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Transferring a life insurance policy to a corporation

April 11, 2014
Category :  Articles

Transferring an entrepreneur’s life insurance policy to his/her corporation can have its advantages, and, in some cases, without any tax implications for the shareholder.

Taking out a new life insurance policy on a shareholder can prove to be very costly for a corporation. However, a viable alternative can be for the shareholder to transfer a personally-owned policy on his or her own life to the corporation, both for the purposes of meeting insurance needs and for the resultant fiscal and tax benefits.

Tax consequences of the transfer:

Shareholders transferring their interest in a life insurance policy to a non-arm’s-length corporation may receive from that corporation the equivalent of the fair market value (FMV) of the policy. In this case, shareholders would be required to include in income only the amount by which the cash surrender value (CSV) exceeds the adjusted cost base (ACB).

Example:

Mr. X transfers an insurance policy valued at $100,000 to a corporation. The policy’s ACB is $75,000 and the CSV is $50,000.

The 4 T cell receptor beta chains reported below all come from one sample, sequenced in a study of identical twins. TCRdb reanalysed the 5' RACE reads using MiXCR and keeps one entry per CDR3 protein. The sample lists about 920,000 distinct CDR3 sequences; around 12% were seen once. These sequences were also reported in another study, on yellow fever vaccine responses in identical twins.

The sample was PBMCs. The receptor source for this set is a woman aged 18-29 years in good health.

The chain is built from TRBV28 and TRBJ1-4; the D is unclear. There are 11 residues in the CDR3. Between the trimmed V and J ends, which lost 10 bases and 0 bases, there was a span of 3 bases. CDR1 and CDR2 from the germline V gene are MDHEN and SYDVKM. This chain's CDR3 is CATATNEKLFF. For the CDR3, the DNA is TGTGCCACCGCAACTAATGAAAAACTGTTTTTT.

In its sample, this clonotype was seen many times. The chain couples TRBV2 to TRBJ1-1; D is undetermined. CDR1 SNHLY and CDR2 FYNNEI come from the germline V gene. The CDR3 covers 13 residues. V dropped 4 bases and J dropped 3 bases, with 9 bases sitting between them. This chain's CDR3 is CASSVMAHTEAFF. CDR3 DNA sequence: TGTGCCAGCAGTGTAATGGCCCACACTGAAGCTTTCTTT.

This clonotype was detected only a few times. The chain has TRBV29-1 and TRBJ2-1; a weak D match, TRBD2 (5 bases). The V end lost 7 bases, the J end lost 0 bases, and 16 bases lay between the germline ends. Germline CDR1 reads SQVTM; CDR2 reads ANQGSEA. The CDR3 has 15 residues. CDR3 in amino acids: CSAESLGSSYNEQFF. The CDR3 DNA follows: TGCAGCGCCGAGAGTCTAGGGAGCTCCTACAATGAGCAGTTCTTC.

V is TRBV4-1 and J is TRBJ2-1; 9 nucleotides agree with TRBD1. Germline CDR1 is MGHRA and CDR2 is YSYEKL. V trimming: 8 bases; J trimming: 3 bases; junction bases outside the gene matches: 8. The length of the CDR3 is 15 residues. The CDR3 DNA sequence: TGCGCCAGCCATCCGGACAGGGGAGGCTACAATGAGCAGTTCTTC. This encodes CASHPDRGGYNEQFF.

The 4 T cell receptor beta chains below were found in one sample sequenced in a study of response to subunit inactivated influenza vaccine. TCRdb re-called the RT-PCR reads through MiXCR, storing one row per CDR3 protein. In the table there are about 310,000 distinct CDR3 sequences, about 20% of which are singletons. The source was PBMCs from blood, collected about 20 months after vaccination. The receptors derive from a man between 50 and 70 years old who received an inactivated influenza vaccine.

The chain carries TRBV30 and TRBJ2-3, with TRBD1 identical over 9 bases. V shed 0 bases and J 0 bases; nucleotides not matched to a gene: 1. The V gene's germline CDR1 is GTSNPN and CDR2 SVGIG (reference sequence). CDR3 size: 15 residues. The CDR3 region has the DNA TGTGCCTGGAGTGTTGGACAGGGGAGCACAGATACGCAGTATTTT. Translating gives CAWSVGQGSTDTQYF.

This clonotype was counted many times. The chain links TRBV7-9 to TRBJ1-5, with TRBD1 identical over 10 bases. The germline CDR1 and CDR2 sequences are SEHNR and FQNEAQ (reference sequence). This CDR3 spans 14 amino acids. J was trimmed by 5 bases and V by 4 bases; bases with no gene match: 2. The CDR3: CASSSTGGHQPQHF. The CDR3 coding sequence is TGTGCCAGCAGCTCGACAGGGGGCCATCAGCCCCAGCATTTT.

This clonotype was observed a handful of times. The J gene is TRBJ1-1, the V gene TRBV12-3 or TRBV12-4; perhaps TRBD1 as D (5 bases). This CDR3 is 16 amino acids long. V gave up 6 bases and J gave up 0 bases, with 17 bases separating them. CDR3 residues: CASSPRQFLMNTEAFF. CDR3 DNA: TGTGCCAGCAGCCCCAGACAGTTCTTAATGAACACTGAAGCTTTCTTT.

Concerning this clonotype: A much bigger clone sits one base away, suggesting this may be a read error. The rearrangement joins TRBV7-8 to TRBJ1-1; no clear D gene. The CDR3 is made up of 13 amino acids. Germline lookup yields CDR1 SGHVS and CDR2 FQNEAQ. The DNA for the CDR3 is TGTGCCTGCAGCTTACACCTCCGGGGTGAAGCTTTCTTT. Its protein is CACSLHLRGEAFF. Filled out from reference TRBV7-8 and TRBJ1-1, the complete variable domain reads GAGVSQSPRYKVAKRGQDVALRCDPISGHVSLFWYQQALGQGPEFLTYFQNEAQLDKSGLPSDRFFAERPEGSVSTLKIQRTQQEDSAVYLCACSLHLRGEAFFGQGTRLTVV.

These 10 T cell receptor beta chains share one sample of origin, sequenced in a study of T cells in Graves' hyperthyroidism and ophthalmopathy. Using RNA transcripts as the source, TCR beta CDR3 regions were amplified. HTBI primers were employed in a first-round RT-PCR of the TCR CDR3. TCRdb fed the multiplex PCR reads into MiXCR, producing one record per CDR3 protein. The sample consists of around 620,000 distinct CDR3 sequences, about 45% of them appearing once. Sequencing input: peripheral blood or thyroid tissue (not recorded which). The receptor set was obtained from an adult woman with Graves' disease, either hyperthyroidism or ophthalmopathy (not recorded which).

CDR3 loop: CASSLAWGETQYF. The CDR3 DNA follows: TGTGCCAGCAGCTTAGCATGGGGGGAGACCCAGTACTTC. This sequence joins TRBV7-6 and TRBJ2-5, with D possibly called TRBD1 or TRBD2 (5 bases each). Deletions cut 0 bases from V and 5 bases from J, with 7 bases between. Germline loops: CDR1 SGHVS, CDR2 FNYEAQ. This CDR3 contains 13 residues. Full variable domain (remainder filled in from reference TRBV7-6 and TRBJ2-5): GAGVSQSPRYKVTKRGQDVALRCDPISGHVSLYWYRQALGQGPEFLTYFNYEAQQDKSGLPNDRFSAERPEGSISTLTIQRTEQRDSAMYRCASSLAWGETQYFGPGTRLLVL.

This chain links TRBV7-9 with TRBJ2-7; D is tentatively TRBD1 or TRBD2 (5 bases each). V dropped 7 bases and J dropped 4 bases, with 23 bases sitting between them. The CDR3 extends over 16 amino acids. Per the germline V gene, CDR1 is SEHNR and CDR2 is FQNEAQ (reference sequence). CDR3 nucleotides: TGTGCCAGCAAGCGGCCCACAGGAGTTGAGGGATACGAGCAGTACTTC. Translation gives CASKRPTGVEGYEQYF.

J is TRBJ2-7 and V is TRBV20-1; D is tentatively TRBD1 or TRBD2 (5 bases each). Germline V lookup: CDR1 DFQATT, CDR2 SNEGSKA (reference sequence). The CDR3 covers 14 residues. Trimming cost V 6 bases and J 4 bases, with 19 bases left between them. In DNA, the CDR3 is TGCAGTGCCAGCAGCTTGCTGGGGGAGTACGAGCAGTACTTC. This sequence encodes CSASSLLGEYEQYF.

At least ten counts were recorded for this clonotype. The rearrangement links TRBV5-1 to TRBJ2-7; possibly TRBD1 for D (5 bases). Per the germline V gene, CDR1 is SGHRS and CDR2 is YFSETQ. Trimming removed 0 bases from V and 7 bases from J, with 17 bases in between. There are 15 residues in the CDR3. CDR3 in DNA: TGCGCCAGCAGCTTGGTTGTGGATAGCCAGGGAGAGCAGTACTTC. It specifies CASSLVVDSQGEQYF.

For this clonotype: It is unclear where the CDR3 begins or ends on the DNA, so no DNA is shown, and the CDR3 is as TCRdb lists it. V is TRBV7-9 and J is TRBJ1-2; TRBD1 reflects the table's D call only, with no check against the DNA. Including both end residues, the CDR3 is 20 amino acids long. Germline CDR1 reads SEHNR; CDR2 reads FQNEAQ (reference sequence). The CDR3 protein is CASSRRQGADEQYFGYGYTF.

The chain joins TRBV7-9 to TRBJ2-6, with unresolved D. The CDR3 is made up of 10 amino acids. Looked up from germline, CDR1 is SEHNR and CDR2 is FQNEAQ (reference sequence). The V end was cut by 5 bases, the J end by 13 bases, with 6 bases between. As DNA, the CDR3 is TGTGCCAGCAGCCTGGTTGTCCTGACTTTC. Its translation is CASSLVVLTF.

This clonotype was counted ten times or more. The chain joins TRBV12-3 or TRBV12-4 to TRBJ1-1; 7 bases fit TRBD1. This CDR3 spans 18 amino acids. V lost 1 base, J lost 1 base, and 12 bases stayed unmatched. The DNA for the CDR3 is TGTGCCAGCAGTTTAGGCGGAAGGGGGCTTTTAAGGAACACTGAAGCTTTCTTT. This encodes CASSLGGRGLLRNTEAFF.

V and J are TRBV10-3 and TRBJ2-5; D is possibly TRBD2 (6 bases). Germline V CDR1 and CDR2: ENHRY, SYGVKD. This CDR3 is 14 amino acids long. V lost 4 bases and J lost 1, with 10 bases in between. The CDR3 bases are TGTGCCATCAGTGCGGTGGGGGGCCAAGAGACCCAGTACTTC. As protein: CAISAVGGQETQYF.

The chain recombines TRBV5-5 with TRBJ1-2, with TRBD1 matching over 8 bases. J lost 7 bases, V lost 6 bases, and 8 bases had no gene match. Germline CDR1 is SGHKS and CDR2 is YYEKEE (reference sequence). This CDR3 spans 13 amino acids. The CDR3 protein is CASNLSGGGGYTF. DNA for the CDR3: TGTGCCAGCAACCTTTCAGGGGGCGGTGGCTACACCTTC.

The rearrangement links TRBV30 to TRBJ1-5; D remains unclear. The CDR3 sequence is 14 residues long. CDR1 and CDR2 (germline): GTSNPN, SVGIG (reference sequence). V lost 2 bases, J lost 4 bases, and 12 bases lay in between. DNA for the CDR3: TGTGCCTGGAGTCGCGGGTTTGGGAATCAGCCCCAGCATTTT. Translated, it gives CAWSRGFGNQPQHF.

The disposition will not result in any tax consequences for Mr. X and he can be paid a tax-free amount equivalent to the fair market value of $100,000.

Main advantages:

  • Paying the premiums with money taxed at the corporate rate, which is less than the income tax rate for individuals;
  • At the shareholder’s death, the death benefit may be paid tax-free (minus the ACB) to the other shareholders or to the individual’s estate.

Primary considerations:

  • The cost of an appraisal to establish the policy’s fair market value;
  • The need to amend the policy to designate the corporation as the beneficiary of the policy, rather than the shareholder’s family members;
  • Loss of creditor protection for the death benefit and the cash surrender value;
  • The fact that a corporation is holding an asset that is ineligible for the capital gains exemption ($800,000) if the corporation is an active business rather than a holding company.

Should you be interested in such a transfer, please contact us before taking any action so that we can determine whether this transaction is recommended in your situation and what the potential tax consequences might be.

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